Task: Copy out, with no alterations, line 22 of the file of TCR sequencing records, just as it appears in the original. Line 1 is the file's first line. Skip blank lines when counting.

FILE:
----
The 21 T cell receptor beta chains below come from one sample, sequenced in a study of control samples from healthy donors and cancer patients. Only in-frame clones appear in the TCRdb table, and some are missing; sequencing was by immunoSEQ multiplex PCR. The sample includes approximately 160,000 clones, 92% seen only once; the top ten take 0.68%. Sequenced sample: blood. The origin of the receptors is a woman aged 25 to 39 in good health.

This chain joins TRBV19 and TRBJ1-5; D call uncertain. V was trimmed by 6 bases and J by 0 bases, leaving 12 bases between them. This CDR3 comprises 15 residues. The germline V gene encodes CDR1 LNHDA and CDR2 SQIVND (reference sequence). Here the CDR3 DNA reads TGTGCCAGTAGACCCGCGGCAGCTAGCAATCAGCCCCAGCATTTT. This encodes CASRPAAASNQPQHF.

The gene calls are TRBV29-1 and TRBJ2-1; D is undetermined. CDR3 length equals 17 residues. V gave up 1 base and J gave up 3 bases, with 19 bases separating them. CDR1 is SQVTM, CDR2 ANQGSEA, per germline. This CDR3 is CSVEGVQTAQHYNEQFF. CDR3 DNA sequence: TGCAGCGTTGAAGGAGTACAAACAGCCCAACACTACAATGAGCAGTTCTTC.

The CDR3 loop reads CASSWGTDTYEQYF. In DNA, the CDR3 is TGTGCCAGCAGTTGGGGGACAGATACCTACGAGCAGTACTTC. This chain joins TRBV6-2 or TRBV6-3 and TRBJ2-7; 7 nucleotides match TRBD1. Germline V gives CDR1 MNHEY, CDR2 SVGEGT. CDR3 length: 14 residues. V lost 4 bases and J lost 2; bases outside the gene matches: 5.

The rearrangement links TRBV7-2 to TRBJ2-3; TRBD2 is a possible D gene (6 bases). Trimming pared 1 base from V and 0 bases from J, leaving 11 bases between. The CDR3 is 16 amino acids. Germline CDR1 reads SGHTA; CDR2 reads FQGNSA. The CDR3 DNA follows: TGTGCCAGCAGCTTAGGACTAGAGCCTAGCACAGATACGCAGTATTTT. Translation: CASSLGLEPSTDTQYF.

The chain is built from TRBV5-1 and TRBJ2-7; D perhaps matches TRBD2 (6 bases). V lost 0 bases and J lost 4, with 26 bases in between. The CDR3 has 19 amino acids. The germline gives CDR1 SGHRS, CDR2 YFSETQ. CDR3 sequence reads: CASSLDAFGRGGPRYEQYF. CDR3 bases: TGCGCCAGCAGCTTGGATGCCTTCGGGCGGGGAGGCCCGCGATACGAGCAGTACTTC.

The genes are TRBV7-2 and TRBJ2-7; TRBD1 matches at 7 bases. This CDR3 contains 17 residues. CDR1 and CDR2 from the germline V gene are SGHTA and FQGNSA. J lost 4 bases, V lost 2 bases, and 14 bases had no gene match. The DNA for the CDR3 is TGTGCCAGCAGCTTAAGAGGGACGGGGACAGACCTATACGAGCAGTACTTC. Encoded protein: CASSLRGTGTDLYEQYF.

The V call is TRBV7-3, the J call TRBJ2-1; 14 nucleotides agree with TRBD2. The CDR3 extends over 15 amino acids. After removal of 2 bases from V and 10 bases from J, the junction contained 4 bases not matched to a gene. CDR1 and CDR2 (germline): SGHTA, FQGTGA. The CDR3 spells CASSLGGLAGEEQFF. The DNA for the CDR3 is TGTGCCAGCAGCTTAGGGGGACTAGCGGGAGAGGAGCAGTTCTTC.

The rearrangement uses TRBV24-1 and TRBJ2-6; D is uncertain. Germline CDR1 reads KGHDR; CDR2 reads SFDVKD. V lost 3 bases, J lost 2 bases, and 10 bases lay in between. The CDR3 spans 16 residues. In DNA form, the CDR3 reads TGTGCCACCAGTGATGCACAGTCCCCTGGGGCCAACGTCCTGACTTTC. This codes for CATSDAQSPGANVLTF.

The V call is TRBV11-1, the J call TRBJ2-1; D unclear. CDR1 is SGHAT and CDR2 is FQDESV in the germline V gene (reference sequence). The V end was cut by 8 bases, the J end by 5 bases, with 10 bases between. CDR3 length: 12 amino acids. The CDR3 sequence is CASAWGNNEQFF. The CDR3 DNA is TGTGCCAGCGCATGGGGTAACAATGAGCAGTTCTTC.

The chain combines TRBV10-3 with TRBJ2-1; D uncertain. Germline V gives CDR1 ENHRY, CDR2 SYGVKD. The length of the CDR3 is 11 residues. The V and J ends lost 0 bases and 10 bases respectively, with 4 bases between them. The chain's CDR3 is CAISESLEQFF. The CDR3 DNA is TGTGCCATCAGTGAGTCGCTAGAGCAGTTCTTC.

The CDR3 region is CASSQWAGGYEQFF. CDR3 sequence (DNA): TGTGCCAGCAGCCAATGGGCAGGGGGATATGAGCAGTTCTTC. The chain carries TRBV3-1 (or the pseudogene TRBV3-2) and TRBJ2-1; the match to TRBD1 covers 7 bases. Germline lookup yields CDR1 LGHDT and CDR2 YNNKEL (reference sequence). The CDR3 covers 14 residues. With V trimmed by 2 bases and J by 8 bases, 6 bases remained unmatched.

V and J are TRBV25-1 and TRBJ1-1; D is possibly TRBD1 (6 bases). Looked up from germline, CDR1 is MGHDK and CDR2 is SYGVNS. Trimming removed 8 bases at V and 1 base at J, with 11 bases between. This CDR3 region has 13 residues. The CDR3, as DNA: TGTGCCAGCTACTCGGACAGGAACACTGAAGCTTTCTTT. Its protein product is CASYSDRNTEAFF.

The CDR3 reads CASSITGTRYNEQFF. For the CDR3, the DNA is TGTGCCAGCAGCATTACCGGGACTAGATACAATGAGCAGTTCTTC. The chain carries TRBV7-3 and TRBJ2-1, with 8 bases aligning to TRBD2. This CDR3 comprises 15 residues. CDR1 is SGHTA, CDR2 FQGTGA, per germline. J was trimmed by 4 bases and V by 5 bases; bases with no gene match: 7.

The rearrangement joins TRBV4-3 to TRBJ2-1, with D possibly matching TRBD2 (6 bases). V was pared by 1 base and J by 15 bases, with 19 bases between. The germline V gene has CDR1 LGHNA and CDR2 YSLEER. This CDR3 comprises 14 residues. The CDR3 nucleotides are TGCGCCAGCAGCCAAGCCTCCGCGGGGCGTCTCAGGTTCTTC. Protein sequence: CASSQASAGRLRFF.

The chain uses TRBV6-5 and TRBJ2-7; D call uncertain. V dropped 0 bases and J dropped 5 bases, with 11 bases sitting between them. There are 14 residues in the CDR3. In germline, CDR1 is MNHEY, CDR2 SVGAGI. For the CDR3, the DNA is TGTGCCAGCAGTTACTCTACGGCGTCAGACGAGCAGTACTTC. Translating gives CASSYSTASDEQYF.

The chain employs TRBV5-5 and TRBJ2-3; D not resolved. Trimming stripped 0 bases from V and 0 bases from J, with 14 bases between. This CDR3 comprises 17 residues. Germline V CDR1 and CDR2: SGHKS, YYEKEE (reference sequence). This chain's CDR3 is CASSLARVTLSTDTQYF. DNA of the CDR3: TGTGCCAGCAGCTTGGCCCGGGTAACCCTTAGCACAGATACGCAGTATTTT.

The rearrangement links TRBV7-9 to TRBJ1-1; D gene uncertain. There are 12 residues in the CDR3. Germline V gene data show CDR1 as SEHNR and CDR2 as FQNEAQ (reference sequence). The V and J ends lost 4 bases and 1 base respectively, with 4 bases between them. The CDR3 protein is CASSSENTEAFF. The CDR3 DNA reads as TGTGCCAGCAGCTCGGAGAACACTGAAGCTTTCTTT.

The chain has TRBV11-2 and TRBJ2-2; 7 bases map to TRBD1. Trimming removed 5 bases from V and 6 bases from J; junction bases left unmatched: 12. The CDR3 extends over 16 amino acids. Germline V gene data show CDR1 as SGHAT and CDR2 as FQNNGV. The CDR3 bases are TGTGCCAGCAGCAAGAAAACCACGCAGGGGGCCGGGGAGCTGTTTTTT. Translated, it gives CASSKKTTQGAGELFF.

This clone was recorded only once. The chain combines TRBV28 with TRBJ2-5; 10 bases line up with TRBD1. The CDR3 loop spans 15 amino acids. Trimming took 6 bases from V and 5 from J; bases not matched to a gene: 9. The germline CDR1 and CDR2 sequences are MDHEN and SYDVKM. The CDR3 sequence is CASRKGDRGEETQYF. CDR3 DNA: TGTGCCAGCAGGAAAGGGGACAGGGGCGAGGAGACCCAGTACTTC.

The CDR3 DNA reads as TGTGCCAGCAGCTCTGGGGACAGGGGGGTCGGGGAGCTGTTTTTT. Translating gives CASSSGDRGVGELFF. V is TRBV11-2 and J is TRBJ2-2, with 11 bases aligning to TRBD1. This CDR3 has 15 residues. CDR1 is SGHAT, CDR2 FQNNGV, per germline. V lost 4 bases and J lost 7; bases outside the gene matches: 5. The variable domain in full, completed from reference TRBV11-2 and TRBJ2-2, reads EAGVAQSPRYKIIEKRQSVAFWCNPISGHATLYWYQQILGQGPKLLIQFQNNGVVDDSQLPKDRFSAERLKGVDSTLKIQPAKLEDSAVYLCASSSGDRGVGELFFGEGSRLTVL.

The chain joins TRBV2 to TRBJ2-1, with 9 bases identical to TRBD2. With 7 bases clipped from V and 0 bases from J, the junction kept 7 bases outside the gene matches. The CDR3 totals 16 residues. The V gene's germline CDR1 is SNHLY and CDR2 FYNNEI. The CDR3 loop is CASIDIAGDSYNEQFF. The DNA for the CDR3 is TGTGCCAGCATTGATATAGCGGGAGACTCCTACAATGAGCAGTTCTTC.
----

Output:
The chain joins TRBV2 to TRBJ2-1, with 9 bases identical to TRBD2. With 7 bases clipped from V and 0 bases from J, the junction kept 7 bases outside the gene matches. The CDR3 totals 16 residues. The V gene's germline CDR1 is SNHLY and CDR2 FYNNEI. The CDR3 loop is CASIDIAGDSYNEQFF. The DNA for the CDR3 is TGTGCCAGCATTGATATAGCGGGAGACTCCTACAATGAGCAGTTCTTC.